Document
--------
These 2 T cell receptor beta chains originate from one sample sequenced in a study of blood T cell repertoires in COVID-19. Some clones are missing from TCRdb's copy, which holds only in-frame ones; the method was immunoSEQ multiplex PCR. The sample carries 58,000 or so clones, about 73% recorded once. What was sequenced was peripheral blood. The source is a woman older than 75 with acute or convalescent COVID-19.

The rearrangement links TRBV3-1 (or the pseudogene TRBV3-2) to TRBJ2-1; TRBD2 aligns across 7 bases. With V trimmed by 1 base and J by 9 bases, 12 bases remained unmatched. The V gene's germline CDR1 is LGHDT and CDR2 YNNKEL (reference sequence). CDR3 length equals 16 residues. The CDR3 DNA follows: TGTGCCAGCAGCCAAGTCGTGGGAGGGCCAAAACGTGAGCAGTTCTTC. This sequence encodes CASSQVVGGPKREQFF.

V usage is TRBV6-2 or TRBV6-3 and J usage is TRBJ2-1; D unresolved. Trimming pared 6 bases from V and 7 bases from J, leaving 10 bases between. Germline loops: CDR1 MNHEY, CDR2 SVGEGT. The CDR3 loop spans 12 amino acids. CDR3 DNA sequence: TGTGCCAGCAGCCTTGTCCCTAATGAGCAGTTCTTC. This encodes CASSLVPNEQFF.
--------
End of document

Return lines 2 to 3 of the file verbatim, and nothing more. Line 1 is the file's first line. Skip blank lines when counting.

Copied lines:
The rearrangement links TRBV3-1 (or the pseudogene TRBV3-2) to TRBJ2-1; TRBD2 aligns across 7 bases. With V trimmed by 1 base and J by 9 bases, 12 bases remained unmatched. The V gene's germline CDR1 is LGHDT and CDR2 YNNKEL (reference sequence). CDR3 length equals 16 residues. The CDR3 DNA follows: TGTGCCAGCAGCCAAGTCGTGGGAGGGCCAAAACGTGAGCAGTTCTTC. This sequence encodes CASSQVVGGPKREQFF.

V usage is TRBV6-2 or TRBV6-3 and J usage is TRBJ2-1; D unresolved. Trimming pared 6 bases from V and 7 bases from J, leaving 10 bases between. Germline loops: CDR1 MNHEY, CDR2 SVGEGT. The CDR3 loop spans 12 amino acids. CDR3 DNA sequence: TGTGCCAGCAGCCTTGTCCCTAATGAGCAGTTCTTC. This encodes CASSLVPNEQFF.